Yes, I am.
Originally Posted by Carlos Daniel
In searching around, I found a NEWS article from February 6, 2006 titled
Originally Posted by valdelocc
Are R-404A and Mineral Oil Incompatible?
The most relevant portion to the discussion at hand is:
"Transport is a complex function of various parameters, such as velocity of the refrigerant through the pipes, degree of solubility, viscosity of the oil-refrigerant mixture, refrigerant density, operational temperatures, and pipe sizing and layout."
"It is also well known that refrigerants like R-22 or R-502 are not fully miscible with mineral oils, but maintain partial solubility and have been used successfully for many years."
"It is also well known that hydrocarbons have a very high solubility in mineral oils. Additionally, they have total miscibility with fluorocarbon refrigerants."
"This relationship results in a mutual solubility effect when the refrigerant blend is mixed with mineral oil, for example."
"Substantial amounts of the fluorocarbon refrigerant will also dissolve in the oil sufficiently, providing the necessary oil transport properties."
I am going to take a step back on this one, if the main concern is the cost of R-22, then why not focus on the main issue of containing the loss of refrigerant, if you convert and o rings shrinkage is a valuable concern, then wouldn't you be opening the door to increased refrigerant losses,do not mean to make it sound like I am belittling you for one second, but your thread leaves the door wide open for this question. Please advise.
I work on rtaa and other chillers which are r-22. Should we consider changing them to 407c if there's no refrigerent issues. or change it over before there is. It sounds like oil should be changed again about a month after to be sure , the LL drier should be changed as well I would assume
No offense taken; dialogue on the subject is always welcome.
Originally Posted by humbled daily
Well, yes the cost of R22 IS a concern because the warehouse manager has brought the issue of long-time procrastination to the forefront.
Our district has in the neighborhood of 10,000 units, perhaps as much as 85-95% R22; we should have come to the 410A party years sooner than we did, but that's bureaucrats for you.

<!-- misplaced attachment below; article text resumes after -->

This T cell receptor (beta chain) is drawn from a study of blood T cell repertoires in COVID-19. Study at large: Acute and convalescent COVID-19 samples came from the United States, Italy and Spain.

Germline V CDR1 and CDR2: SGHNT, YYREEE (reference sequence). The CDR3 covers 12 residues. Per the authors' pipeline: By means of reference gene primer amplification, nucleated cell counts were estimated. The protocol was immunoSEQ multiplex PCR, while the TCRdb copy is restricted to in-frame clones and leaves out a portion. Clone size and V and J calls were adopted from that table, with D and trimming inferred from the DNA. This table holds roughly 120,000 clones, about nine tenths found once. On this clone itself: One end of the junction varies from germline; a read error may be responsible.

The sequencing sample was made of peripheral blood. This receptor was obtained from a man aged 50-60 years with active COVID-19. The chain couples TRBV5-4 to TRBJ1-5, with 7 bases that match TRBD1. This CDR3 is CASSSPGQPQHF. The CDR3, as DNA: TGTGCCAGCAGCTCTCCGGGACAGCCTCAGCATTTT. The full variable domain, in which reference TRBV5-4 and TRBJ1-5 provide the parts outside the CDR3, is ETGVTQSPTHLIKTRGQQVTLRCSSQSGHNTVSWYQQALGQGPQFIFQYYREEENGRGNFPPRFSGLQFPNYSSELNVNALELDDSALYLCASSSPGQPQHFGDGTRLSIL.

We only began the conversation on R22 retrofit alternatives in January of 2012 and no one in authority had the resolve to take action until the warehouse manager said he wasn't buying any more R22.
Some people just kept topping off leaking systems without repairing leaks.
So far, the units that permit easy MO removal and POE installation (such as semi-hermetics, some scrolls that have removable oil sight glasses on the compressor and new compressors that can be emptied of MO and replaced with POE, assuming the new compressor isn't shipped with POE) have had all o-rings, cores, driers, etc. replaced and any leaks repaired.
All of our retros thus far have shown no signs of problems, whether changed to POE or not.
Thus far, there is no commitment to a wholesale retrofit program, but rather a gradual “drawdown”, shall we say, to accommodate our R22 reclamation program.
Originally Posted by highhead666
It is alleged that chillers with flooded evaporators are problematic due to fractionation of the component refrigerants in the blend.
Thus far, we have only retrofitted 1 chiller with two chiller barrels.
All MO was removed and replaced with POE; o-rings, driers, etc. were replaced.
It's an old POS McQuay with badly deteriorated condenser coils, totally enclosed within 12 foot high concrete walls, and the subject of years of piecemeal patching and jury rigging.
It runs high head due to not being able to get the condenser air out of the enclosure.
Currently running as well on 407C as it was on 22; fractionation hasn't been a problem.
In your case I would say it's up to the equipment owner.
Originally Posted by humbled daily
When proper procedures for retrofitting are followed, leakage isn't really an issue.
Depending on the equipment, following those proper procedures can be costly and time consuming, but not as costly and time consuming as NOT following them.
The issue is that R-22 expands the o-rings. The sudden absence of R-22 causes them to return to normal size. After having been expanded in the groove for so long, they typically take the shape of that groove.
When they return to "normal" size, they lose the ability to seal and that is when the leaks occur.
Installing new o-rings eliminates this issue in the short to medium term (can't say about the long term, yet)
Once we worked the kinks out, we don't have too many leaks on 407a retrofits after the fact. Those leaks that DO happen would have happened with 22, anyway.
R22's procedure anyway
Originally Posted by jpsmith1cm